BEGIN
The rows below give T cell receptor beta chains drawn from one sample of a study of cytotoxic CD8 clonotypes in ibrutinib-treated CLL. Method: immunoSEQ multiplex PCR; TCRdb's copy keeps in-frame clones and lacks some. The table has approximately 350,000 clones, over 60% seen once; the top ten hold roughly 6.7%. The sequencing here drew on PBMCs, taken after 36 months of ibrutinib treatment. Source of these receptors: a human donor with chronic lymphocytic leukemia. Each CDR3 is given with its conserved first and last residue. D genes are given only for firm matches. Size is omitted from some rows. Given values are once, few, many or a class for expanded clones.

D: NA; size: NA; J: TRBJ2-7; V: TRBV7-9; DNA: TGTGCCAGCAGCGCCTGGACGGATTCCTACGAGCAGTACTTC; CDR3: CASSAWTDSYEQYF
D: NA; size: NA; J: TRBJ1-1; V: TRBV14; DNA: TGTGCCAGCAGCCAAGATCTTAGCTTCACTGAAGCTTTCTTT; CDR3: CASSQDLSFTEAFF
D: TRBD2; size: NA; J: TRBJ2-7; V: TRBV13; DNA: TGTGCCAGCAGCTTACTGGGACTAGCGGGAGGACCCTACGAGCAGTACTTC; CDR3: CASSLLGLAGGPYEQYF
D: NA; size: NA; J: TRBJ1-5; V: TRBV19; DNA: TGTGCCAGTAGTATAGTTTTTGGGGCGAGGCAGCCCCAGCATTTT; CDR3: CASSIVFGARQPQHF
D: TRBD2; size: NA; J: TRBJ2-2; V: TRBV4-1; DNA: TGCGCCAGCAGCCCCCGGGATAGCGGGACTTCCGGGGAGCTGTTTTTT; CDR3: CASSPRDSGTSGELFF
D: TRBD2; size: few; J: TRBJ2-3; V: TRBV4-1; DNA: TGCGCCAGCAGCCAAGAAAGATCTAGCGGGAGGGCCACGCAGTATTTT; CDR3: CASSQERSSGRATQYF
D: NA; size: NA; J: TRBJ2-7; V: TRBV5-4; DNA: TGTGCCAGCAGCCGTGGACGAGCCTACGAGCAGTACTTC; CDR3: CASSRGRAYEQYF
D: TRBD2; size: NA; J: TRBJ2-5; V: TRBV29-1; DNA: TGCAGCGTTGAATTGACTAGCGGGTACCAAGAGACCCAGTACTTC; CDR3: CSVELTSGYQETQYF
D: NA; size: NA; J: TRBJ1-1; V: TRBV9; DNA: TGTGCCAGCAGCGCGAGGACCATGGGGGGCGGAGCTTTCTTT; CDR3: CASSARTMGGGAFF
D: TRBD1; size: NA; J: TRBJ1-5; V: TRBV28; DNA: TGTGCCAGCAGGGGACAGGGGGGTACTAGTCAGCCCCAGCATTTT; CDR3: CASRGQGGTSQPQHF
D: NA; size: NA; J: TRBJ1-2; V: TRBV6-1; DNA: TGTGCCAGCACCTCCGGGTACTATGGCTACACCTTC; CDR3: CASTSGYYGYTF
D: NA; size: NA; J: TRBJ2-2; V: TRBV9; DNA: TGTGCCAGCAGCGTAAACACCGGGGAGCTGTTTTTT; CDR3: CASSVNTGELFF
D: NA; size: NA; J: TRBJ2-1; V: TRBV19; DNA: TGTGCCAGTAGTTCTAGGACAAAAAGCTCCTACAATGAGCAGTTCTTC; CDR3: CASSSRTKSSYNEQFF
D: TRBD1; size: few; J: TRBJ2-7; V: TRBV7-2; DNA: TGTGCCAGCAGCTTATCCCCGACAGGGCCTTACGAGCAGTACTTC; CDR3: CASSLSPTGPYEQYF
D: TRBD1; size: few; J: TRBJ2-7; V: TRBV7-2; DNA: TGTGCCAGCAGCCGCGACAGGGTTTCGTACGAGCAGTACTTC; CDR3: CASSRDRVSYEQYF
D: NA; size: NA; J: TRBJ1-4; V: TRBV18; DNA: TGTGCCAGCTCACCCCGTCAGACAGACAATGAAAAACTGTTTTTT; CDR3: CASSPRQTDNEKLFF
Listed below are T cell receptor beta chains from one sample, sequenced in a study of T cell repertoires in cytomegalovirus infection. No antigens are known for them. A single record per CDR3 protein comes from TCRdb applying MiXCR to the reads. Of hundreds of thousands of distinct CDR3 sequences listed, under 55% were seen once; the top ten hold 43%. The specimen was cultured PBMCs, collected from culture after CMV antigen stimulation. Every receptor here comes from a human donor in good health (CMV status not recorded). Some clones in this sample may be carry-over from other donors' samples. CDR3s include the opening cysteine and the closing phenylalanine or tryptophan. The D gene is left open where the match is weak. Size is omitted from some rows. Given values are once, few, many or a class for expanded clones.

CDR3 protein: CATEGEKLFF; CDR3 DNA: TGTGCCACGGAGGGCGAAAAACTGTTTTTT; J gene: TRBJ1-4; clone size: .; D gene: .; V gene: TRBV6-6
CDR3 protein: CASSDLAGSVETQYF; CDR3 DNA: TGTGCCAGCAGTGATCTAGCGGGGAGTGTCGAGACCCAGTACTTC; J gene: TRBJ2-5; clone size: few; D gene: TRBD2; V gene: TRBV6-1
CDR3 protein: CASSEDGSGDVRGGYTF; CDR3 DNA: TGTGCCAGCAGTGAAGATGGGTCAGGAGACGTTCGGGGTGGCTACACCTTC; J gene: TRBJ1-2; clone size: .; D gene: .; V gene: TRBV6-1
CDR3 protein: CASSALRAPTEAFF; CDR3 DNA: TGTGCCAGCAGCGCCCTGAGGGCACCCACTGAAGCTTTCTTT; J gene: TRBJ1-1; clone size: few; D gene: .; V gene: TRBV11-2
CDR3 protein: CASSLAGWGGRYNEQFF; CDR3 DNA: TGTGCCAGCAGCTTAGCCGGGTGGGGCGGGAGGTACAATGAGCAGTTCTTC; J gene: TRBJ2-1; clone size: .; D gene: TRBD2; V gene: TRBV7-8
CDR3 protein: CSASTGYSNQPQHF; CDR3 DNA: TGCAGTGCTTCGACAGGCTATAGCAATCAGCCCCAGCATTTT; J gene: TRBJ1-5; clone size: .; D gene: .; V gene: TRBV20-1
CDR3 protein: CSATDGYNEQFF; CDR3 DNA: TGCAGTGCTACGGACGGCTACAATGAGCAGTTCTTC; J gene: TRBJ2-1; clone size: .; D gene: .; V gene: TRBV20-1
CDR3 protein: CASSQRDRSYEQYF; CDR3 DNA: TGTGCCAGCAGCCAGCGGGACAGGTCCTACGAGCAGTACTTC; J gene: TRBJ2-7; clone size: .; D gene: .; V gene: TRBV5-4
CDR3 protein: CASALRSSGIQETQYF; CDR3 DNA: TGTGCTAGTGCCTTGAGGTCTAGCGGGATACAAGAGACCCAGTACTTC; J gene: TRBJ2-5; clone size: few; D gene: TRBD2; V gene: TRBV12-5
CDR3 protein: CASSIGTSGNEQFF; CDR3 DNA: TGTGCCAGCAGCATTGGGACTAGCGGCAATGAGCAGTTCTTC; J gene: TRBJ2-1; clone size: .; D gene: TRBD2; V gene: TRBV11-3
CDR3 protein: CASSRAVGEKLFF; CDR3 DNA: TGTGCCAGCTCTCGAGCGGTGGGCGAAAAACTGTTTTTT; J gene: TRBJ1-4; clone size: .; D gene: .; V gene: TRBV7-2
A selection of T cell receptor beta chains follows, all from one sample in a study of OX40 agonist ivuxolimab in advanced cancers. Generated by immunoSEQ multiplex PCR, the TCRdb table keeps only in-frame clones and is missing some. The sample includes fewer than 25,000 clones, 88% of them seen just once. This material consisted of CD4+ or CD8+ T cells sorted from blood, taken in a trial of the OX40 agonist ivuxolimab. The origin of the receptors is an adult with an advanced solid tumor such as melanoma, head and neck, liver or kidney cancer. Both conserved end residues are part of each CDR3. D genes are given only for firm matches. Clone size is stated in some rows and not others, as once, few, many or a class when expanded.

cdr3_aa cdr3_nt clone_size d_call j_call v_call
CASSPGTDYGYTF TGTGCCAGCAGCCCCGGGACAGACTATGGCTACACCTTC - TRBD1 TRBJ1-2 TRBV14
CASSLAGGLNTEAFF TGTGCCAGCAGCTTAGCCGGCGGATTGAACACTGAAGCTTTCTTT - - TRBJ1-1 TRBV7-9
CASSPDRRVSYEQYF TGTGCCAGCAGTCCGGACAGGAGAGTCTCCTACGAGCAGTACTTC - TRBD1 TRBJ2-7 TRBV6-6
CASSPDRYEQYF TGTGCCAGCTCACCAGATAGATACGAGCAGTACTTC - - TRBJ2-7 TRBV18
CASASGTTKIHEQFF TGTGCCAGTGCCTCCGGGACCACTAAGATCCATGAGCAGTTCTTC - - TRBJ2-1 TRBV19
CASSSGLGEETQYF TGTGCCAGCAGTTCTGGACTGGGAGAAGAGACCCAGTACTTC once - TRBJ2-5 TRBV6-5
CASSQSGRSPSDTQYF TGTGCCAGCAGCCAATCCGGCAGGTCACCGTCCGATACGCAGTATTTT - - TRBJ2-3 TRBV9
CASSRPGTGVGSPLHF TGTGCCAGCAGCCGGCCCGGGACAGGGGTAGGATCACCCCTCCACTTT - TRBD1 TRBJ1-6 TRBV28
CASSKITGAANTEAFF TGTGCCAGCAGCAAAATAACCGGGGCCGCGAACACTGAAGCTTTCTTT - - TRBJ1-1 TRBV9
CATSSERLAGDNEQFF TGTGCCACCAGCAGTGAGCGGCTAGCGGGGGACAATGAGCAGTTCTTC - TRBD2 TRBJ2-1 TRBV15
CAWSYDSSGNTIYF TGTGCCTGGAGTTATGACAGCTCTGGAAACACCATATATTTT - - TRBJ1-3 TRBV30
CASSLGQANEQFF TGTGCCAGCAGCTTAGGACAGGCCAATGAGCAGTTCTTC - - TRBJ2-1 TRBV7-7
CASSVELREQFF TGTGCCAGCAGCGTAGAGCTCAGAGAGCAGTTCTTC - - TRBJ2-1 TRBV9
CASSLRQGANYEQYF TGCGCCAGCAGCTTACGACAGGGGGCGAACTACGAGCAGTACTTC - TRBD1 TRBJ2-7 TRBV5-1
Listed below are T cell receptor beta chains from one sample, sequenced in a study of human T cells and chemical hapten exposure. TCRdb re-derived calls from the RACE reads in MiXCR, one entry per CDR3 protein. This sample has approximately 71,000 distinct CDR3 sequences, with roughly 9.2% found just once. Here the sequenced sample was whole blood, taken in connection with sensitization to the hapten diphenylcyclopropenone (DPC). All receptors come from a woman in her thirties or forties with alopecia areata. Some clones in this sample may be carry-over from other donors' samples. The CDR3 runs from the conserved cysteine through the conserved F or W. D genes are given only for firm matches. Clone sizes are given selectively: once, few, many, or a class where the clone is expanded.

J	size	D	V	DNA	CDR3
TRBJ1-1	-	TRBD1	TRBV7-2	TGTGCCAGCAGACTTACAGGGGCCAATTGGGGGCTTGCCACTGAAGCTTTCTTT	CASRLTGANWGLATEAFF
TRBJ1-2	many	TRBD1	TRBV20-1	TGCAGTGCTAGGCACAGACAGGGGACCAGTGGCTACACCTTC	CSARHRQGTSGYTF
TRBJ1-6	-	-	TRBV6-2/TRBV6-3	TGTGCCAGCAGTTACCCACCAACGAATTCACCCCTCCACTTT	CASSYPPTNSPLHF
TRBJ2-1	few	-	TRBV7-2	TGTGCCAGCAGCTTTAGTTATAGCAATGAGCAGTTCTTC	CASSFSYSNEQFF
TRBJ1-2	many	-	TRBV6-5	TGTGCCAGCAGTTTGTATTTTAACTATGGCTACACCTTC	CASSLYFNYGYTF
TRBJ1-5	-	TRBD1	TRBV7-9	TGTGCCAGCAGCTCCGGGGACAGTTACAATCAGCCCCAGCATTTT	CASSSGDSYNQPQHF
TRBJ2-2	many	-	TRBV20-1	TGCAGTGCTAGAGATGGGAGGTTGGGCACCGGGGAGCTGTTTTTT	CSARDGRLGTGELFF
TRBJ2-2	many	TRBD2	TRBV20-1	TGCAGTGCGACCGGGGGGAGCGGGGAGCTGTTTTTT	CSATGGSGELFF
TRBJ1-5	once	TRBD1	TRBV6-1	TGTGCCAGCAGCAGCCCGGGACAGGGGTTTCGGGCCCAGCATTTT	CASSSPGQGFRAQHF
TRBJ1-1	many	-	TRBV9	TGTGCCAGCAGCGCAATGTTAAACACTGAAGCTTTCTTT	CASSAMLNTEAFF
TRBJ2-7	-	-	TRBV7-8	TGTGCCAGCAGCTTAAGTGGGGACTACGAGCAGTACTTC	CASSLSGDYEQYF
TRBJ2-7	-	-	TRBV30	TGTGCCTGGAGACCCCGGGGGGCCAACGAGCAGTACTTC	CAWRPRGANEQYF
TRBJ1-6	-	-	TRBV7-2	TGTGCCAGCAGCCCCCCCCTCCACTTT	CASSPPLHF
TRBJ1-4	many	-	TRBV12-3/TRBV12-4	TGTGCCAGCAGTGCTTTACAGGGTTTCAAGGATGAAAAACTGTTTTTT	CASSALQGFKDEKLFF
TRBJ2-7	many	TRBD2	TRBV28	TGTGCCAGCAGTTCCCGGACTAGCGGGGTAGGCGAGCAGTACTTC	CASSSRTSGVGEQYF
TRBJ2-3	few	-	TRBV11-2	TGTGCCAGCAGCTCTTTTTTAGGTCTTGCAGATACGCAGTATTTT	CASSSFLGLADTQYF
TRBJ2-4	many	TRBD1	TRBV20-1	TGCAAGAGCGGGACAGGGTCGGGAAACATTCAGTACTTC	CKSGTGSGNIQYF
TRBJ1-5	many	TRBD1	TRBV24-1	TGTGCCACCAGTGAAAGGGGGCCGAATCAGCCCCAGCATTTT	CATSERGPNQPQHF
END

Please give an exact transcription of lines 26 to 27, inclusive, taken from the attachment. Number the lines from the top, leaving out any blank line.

CDR3 protein: CASSQRDRSYEQYF; CDR3 DNA: TGTGCCAGCAGCCAGCGGGACAGGTCCTACGAGCAGTACTTC; J gene: TRBJ2-7; clone size: .; D gene: .; V gene: TRBV5-4
CDR3 protein: CASALRSSGIQETQYF; CDR3 DNA: TGTGCTAGTGCCTTGAGGTCTAGCGGGATACAAGAGACCCAGTACTTC; J gene: TRBJ2-5; clone size: few; D gene: TRBD2; V gene: TRBV12-5